After receiving the guest's good wishes, the bride and groom mingled until George told them to open some of the gifts that had just arrived. He was preparing to give them the surprise gift of his own. The gifts on the table consisted of the usual silver tongs, platters and tea service items. One little box, gaily wrapped drew attention from Wendy. There was something about the box that called to her. She opened the lid carefully and peered inside, her mouth falling open. A miniature silver figurine of a ship was nestled in the tissues. Carefully she raised it, gasping as she did so. On the deck of the little ship stood one lone character, a man with long curling hair, dressed in handsome garments with a fancy plumbed hat in his hand bowing dramatically toward her. Wendy went pale.
"Dearest, are you alright?" Phillip had asked courteously.
Wendy hurriedly dropped the little ship back into the box and closed it up. "I'm fine." She assured her husband.
George picked that moment to hand a large envelope to her. "Open it." He said in a merry tone.
Within the envelope was the deed to the house they were in, and it had been sighed over to Wendy.
"Father?" She looked at him.
George put an arm about Mary, "Mother and I have bought a lovely cottage by the sea. The boys will love it there! I want the house to remain in the family, and I know how much you love the place. It's yours my dears."
Through the years.
The man in the carriage watched and waited. He had seen her first born brought out of the house and had even sat in the back of the church as the child was baptized. He had seen other children born to Wendy. He had watched her grow older. He had been watching the house the night her daughter Jane had flown out of the nursery window with the boy who would not grow up.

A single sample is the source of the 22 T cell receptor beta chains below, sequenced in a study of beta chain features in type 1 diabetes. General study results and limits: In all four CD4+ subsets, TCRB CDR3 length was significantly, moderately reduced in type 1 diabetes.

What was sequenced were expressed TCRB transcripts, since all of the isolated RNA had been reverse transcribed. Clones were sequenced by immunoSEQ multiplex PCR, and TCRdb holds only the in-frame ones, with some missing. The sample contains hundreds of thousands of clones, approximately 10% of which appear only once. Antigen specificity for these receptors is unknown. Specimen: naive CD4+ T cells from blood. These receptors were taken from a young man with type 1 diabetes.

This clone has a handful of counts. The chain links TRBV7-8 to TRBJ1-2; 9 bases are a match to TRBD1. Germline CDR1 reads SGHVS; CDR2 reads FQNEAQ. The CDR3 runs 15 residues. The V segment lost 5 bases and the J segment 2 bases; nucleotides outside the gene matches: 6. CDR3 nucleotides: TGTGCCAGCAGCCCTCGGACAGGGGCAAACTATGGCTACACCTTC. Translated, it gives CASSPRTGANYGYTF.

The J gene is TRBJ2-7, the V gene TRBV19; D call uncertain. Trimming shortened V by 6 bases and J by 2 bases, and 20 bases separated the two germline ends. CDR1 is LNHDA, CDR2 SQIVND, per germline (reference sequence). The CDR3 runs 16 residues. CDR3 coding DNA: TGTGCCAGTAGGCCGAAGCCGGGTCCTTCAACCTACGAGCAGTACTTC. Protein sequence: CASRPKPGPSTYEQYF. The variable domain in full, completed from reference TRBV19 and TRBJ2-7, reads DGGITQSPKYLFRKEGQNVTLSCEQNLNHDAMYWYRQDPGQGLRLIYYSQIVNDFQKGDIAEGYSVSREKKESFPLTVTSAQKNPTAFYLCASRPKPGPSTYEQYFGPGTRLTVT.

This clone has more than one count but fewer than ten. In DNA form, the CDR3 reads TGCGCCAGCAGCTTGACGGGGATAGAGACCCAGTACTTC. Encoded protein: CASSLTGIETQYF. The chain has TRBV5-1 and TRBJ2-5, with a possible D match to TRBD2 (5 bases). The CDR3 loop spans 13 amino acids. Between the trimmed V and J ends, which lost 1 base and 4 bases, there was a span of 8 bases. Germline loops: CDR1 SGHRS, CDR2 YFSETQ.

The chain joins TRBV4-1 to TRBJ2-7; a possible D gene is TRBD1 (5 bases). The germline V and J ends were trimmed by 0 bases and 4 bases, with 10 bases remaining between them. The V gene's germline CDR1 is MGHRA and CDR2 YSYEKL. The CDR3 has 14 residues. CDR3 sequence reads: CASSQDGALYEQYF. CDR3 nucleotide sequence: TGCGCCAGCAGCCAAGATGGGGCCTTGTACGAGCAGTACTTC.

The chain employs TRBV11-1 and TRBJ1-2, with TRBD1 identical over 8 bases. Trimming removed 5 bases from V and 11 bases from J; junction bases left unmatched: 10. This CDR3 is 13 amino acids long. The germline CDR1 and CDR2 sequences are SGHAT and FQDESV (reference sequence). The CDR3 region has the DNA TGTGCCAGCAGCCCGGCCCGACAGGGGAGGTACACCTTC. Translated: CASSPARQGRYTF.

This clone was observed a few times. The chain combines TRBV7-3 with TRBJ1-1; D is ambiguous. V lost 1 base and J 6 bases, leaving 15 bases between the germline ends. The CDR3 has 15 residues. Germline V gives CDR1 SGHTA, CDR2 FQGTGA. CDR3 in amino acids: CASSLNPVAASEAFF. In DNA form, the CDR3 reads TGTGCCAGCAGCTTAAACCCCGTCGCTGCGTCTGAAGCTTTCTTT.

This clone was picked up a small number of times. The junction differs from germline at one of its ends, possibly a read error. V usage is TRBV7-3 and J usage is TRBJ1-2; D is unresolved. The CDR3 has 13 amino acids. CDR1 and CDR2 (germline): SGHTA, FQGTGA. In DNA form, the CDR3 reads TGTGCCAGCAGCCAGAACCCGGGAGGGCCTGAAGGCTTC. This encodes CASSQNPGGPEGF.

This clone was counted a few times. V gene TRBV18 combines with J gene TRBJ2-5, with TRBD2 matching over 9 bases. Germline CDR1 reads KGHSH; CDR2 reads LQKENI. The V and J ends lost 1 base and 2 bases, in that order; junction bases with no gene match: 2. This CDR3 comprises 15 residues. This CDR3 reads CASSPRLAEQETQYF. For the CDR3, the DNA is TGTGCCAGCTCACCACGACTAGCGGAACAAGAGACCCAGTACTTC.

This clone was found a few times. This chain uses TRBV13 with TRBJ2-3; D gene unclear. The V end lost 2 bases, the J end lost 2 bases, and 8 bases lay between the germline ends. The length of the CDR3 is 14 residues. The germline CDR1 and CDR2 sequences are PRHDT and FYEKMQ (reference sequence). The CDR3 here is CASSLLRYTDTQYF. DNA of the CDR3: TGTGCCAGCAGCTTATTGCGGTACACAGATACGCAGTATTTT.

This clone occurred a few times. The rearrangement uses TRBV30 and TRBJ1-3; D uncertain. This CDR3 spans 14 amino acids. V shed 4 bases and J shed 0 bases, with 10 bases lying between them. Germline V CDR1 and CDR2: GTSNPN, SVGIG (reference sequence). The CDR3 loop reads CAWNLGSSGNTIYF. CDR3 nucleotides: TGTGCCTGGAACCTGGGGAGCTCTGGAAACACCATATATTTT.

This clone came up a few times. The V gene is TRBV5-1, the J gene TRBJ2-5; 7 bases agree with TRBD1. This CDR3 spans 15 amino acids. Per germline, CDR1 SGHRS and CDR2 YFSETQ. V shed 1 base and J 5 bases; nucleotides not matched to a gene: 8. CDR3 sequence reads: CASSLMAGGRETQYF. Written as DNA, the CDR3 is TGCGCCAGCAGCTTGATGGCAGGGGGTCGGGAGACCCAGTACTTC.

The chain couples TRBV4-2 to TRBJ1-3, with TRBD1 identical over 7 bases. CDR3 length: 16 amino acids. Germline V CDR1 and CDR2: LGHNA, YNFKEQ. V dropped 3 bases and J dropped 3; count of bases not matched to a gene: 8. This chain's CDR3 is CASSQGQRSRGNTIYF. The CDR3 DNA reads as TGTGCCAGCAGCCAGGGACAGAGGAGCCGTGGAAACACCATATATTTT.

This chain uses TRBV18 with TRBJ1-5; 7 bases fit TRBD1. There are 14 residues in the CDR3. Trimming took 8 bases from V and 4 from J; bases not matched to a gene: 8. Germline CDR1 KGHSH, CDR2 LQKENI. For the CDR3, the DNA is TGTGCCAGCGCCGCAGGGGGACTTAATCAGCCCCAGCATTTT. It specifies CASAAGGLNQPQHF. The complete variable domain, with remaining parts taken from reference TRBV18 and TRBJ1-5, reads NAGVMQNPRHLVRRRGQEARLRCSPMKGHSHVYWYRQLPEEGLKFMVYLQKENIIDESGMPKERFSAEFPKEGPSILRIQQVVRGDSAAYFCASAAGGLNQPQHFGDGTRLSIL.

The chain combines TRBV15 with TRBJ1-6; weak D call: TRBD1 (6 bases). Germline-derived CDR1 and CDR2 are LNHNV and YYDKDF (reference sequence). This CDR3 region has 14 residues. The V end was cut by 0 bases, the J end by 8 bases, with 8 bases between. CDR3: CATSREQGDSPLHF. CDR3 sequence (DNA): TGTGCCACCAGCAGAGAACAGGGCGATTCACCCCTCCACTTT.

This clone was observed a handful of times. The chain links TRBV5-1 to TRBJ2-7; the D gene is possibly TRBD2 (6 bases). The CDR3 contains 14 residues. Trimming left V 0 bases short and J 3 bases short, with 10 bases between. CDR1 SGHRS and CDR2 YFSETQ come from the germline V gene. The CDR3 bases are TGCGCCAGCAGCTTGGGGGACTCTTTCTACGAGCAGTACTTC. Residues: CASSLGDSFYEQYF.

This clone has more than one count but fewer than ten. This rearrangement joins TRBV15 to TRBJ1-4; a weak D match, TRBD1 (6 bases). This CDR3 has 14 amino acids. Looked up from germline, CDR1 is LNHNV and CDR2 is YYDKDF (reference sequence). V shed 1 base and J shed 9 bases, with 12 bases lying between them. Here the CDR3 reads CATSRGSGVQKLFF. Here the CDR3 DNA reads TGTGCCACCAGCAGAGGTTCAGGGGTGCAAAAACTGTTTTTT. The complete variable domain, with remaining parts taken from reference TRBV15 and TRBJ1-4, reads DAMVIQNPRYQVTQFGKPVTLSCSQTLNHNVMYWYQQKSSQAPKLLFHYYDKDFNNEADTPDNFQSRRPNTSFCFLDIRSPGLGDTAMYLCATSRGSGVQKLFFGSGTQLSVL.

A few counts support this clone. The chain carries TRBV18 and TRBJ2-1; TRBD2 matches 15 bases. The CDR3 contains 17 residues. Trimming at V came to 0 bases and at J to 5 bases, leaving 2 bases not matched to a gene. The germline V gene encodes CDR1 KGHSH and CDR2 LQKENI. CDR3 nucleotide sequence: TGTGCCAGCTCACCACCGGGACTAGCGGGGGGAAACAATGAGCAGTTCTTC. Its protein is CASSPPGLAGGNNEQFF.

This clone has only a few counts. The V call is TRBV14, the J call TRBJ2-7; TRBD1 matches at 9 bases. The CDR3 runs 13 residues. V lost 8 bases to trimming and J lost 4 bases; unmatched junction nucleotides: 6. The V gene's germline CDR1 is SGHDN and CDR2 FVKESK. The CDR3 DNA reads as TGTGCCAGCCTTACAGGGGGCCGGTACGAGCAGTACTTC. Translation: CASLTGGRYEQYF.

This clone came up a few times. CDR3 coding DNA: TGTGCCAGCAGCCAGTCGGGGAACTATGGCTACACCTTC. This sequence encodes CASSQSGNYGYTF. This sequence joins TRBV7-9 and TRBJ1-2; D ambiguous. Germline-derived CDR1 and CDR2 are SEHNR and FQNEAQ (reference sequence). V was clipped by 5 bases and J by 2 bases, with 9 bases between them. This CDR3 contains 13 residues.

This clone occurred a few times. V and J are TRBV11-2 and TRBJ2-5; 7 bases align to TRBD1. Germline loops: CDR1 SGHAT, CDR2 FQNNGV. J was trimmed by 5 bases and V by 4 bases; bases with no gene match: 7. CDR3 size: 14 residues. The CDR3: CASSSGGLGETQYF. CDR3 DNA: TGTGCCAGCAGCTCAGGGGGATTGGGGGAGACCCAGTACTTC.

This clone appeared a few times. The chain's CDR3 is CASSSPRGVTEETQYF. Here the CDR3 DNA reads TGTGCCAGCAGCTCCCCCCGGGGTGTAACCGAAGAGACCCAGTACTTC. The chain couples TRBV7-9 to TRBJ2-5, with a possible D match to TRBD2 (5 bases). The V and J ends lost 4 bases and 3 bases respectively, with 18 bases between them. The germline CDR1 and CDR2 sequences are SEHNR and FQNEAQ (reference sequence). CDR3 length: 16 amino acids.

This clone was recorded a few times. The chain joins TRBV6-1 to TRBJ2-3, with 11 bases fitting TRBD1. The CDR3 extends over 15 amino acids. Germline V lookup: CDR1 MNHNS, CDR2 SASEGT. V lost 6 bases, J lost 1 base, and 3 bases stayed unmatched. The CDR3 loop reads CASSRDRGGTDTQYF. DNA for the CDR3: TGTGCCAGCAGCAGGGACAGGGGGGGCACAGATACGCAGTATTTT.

The watcher had seen her children grow into men and women. Had been witness to their weddings. Had seen the family deal with war in 1917, and again in the 1930's. He watched and waited, every now and again he sent Mrs. Darling a gift. Ones she never displayed but hid in a trunk in the attic.
The watcher was there on the day that Wendy had buried her husband Phillip. He had seen her son Phillip Junior move to the Americas. Once or twice he had passed her in the park as she took her strolls with her grand children.
Wendy grew older, and older and older. In winter of 1989 her namesake and great, great grand daughter had arrived from America to celebrate the 85th anniversary of her wondrous journey to Never Land. Wendy was surrounded by the many generations of her line. Wendy Mora Angela Darling was ninety nine years young. Looking at a sea of happy little Darling faces in her parlor. She read from the book that Barrie had written, and then from one of her own. She asked for a few moments with little Wendy.
Little Wendy sat beside her Great Granny and held the old woman's hand. "You must always be careful," the elder warned. "You are the image of me as a child."
Little Wendy, only five years old didn't quite understand but made her promises to her Great Granny.
The next morning from a dark limo parked across the street, a stranger spotted the child that didn't seem to fit in with some of the other Darling children he'd watched. "Who is that?" He asked the detective he'd hired.
"That would be Wendy Darling, descendant of Phillip who went to America, sir." Came the answer. "She's five."
"Five, and the image already of…" the voice paused. "America you say?" He tapped the cane. "I see." He looked at the man seated across from him. "See to it that she is watched, just as the others are."
"If you wish." The detective sighed.
"Wendy Darling, eh?" The watcher tapped his chin with the prosthetic hand that he now sported on his right hand. "You bear watching, child."
The Darling house 1990
Just days before the 86th anniversary of Wendy's adventure, the Centurion Wendy Darling passed peacefully away in her sleep, dreaming of the night a boy who refused to grow up came to her window, asking for help to find his shadow. She was buried next to her beloved husband, and beside a son who had died in the First World War, and a grand son who'd died in the second, all in the meticulously cared for family plot.
Mourners from around the world came. When all had left the cemetery a lone figure stood at her grave, in his hand was one single flower. A bird of paradise which he placed on the head stone monument, while on bended knee. Leaning close to the stone he whispered. "Death is a great adventure, enjoy it dear Miss Darling. I however intend to live…and I have found a way to repay you your treachery Miss Darling. You see, my dear, I've the advantage of not having to worry about death." The wind rose up, whipping at his face as he sneered. "Why Miss Darling, did you really think I was just going to rot in the belly of that beast? Hardly. I may not be able to get even with young Mister Pan directly…but I can and will exact my revenge on you both though the sweet little child named after you." He rose from the grave. "Sleep well, my dear."